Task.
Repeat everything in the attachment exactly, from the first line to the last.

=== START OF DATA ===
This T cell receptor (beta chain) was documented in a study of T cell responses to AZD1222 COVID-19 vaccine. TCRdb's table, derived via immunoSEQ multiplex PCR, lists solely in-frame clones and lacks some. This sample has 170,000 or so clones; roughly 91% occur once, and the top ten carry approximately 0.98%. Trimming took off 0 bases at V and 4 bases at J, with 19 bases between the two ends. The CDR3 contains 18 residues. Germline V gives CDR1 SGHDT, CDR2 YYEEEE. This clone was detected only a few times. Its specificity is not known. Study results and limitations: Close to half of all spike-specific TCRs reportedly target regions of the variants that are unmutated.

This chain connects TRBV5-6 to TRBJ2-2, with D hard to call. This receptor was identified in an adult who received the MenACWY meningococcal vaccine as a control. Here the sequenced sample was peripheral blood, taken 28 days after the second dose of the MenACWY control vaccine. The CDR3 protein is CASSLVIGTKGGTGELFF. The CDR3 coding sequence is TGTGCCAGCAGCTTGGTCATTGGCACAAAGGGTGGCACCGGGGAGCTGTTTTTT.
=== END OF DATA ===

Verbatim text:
This T cell receptor (beta chain) was documented in a study of T cell responses to AZD1222 COVID-19 vaccine. TCRdb's table, derived via immunoSEQ multiplex PCR, lists solely in-frame clones and lacks some. This sample has 170,000 or so clones; roughly 91% occur once, and the top ten carry approximately 0.98%. Trimming took off 0 bases at V and 4 bases at J, with 19 bases between the two ends. The CDR3 contains 18 residues. Germline V gives CDR1 SGHDT, CDR2 YYEEEE. This clone was detected only a few times. Its specificity is not known. Study results and limitations: Close to half of all spike-specific TCRs reportedly target regions of the variants that are unmutated.

This chain connects TRBV5-6 to TRBJ2-2, with D hard to call. This receptor was identified in an adult who received the MenACWY meningococcal vaccine as a control. Here the sequenced sample was peripheral blood, taken 28 days after the second dose of the MenACWY control vaccine. The CDR3 protein is CASSLVIGTKGGTGELFF. The CDR3 coding sequence is TGTGCCAGCAGCTTGGTCATTGGCACAAAGGGTGGCACCGGGGAGCTGTTTTTT.